5 Days in October: Wendy Davis on Health Care

NBC 5 is partnering with The Dallas Morning News, KERA and Telemundo 39 to produce in-depth reports about the race for Texas governor. We asked our viewers, readers and listeners to vote on the topics most important to them. For five days, we will report in-depth on each of those topics: education, immigration, health care, economy and infrastructure.

The third report is on health care. Click here to see our report on Texas Attorney General Greg Abbott.

It's a health care issue, reproductive rights, that thrust State Sen. Wendy Davis into the national spotlight last year after a nearly 13-hour filibuster.

Davis doesn't shy away from talking about abortion on the campaign trail; in fact, she released an autobiography this summer where she discusses her abortions. She says abortion is a deeply personal and private decision between one woman and her doctor, while the question of Medicaid expansion is an issue that affects every Texan.

Governor Rick Perry refused to go along with Obamacare several years ago. And by rejecting key provisions in the Affordable Care Act, Texas has rejected extra Medicaid dollars that would insure millions of residents.

"Medicaid expansion is all about bringing our tax dollars back to work for us," she said during the second gubernatorial debate in Dallas.

In every interview, Davis argues that Texas has turned its back on $100 billion in federal money.

"It makes no sense for Texans to be writing checks to the IRS and then seeing that money go elsewhere. Particularly when we do have so many hard-working Texans who fall in that gap and who'd be covered if we were to bring that money back to work for us," Davis told NBC 5.

Davis says its unacceptable that Republican leadership in Texas refuses to take federal tax dollars that would go towards insuring Texans in need.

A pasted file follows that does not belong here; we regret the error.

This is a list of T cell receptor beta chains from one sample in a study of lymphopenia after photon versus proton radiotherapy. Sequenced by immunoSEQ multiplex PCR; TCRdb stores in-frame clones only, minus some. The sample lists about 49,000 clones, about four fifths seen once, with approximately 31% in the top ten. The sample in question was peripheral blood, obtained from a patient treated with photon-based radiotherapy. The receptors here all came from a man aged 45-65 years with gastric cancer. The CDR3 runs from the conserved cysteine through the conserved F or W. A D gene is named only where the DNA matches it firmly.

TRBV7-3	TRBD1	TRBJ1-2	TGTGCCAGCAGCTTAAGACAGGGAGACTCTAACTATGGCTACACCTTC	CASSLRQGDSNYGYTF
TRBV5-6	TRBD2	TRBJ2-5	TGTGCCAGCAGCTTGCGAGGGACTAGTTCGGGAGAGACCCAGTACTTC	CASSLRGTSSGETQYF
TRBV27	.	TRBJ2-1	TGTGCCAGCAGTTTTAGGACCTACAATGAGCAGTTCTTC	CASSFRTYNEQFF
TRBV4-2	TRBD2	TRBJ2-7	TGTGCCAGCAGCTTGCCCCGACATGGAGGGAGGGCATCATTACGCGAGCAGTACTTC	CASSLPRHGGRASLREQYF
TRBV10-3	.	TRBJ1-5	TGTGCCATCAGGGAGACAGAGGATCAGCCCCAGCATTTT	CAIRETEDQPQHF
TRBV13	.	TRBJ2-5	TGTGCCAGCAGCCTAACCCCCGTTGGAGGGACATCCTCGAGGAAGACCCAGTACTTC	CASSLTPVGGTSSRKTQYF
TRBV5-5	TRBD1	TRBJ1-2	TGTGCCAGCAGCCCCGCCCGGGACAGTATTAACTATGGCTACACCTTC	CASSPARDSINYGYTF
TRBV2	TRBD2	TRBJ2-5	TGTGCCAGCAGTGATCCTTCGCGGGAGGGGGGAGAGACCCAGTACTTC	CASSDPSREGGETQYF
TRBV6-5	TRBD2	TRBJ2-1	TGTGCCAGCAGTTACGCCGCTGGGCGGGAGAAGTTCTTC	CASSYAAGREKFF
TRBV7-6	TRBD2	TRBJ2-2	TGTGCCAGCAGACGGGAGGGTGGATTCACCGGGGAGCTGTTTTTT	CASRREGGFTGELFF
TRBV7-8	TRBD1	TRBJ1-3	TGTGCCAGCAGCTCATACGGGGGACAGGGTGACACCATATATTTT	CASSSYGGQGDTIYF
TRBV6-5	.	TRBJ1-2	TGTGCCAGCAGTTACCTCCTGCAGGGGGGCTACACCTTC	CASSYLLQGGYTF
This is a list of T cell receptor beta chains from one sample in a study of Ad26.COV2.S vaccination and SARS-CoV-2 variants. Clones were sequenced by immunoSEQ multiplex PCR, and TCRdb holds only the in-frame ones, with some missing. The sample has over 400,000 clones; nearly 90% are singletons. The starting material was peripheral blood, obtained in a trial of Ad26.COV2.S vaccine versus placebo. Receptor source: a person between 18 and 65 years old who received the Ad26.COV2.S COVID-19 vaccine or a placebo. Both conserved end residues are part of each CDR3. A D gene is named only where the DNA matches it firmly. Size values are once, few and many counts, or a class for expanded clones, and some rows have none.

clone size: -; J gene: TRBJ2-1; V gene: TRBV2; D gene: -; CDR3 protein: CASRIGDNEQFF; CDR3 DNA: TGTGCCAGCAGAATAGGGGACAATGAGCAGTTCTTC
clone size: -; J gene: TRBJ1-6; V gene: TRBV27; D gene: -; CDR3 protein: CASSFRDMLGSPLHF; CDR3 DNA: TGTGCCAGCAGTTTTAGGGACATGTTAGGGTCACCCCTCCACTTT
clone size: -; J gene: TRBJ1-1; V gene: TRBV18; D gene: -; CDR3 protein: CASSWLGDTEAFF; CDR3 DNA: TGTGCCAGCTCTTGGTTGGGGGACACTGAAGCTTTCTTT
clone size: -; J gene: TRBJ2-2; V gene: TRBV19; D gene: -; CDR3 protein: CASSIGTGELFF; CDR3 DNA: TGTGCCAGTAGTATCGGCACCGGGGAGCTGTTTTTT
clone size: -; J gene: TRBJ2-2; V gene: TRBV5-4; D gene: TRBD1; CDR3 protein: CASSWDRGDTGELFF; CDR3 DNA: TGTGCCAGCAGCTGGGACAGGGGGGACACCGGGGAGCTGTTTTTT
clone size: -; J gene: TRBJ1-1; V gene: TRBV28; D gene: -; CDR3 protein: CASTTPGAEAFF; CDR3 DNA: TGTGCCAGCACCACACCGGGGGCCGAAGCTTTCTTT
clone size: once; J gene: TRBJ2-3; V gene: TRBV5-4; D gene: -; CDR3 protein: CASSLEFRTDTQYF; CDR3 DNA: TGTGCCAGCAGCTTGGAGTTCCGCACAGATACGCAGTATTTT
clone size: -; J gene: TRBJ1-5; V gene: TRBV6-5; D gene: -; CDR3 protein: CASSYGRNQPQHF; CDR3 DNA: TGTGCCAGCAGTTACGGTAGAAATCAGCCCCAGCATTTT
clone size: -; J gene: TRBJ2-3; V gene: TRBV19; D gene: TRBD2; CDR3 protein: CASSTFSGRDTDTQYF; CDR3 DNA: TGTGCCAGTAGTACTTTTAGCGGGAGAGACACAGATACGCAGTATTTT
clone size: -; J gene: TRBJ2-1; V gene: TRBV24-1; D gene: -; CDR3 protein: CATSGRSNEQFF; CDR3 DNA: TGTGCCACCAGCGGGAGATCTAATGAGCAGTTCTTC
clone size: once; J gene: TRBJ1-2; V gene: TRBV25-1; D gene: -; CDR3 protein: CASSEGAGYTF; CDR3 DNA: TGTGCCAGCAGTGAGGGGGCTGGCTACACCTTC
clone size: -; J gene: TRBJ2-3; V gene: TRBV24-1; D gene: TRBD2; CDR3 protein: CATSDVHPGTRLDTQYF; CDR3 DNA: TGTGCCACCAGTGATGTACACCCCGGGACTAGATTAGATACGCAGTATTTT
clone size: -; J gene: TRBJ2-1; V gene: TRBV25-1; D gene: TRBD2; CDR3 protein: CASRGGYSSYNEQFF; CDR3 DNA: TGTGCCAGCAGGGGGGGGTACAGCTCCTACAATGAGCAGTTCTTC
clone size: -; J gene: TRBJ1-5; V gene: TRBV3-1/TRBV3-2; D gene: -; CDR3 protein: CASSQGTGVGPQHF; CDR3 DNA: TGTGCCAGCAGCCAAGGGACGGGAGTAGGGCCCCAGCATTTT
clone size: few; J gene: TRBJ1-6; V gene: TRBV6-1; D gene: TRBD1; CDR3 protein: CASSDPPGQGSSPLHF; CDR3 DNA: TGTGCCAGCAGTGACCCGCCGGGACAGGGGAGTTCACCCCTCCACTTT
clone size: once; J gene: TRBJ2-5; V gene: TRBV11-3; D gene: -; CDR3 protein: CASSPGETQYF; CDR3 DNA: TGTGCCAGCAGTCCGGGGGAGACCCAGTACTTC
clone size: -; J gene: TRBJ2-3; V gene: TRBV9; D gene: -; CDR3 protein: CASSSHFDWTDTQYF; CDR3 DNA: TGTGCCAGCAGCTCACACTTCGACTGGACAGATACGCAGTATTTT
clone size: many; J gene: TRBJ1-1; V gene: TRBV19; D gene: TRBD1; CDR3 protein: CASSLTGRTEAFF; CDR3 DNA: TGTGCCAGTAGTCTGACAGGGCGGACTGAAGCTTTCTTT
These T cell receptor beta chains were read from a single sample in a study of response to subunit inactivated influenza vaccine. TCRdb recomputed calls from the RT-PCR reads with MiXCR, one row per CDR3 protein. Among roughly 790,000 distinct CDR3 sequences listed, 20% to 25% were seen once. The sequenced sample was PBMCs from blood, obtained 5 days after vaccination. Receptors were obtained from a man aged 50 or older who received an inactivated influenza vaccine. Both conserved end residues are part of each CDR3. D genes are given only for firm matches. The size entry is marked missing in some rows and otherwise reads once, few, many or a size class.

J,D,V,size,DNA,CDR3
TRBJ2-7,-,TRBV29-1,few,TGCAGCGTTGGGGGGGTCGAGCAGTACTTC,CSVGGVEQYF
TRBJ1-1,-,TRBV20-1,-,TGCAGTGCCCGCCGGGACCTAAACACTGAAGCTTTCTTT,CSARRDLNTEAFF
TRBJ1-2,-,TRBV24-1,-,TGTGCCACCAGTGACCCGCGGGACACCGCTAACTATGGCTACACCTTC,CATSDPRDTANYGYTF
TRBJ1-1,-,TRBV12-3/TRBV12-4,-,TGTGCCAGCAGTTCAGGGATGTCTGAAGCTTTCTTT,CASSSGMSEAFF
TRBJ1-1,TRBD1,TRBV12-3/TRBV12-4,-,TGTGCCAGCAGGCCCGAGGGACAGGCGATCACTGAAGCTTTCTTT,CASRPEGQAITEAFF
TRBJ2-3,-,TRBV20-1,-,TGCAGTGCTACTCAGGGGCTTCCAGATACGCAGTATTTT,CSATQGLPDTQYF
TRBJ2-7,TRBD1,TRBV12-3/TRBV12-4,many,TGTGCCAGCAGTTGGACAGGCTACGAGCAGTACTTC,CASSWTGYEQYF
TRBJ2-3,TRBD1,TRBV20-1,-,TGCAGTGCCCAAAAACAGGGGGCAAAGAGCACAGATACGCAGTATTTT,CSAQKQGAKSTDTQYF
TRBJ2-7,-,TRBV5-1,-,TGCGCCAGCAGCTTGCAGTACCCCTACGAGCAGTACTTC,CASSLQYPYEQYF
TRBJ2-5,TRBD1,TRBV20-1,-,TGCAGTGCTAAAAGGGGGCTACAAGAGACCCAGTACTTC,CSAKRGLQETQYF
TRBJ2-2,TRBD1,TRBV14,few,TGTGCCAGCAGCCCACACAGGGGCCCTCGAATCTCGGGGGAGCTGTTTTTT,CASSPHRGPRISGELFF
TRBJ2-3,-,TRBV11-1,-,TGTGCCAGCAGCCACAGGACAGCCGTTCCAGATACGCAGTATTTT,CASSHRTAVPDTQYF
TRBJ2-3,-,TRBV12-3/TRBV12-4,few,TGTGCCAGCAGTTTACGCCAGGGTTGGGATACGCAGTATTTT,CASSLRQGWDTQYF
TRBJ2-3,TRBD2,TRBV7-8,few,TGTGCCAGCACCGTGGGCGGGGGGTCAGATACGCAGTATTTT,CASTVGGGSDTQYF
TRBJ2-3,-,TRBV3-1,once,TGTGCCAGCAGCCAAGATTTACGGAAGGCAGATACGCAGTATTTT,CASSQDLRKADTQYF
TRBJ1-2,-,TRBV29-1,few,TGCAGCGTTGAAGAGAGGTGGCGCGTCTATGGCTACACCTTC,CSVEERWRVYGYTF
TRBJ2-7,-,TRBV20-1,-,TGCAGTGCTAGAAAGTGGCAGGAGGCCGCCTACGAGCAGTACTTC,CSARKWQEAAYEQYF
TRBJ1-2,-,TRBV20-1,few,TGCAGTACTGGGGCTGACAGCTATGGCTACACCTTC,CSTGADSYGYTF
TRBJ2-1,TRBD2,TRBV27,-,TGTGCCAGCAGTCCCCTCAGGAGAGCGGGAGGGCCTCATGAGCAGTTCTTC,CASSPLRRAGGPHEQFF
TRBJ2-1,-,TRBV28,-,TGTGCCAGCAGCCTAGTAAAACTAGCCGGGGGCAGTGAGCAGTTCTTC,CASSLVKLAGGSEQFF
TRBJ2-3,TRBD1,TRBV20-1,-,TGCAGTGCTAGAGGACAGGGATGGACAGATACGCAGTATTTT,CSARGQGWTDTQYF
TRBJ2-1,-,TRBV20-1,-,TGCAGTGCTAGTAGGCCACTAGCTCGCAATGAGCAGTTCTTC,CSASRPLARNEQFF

"That money is going to supplement the health care of California and New York," she told NBC 5. "We're writing those states a check with our hard-earned tax dollars, and not seeing that money work for us, in Texas."

"Texas needs a governor who's going to bring that money back to our state and put it work in our economy and for our health care needs," she added.

As governor, Wendy Davis would have the power to use an executive order to accept Medicaid expansion -- even if the Republican, and largely conservative, legislature doesn't want it.

She told NBC 5 she does not believe she'd have to use an executive order, and would work with the legislature to make it happen.

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"I believe that I'll be able to work the legislature and make this happen," she said. "It's the right thing to do for Texas health care, it's the right thing to do for the Texas economy."

Still, when pressed, she would not definitively say if she'd use executive action to accept the federal Medicaid money.

As governor, Davis says she'd also create a special task force to handle disability claims and mental health programs for veterans. It's a priority, she says, in the under-served Rio Grande Valley.

"I will work with this community to assure that we do bring a hospital -- a veteran's hospital -- here to serve our service members who have served us so well," she said in the first debate in McAllen.

Davis supports abortion rights, saying it's a private decision between a woman and her doctor, talking about the issue during both debates.

"I stood on the Senate floor for thirteen hours to assure that this most private of decisions could be made by women," she said in McAllen, while adding in Dallas that the government has no business intruding in a personal and Constitutionally-protected medical decision.

"I do not believe the government should intrude in that most personal and private of decision makings."

During an interview this year with the Dallas Morning News, Davis also came out in favor of medical marijuana.

"With regard to medical marijuana. I personally believe that medical marijuana should be allowed for," she told the paper in February. "We certainly have an opportunity to look at what other states are doing and watch and learn from that."

CLICK HERE for a special 5 Days in October section from The Dallas Morning News.

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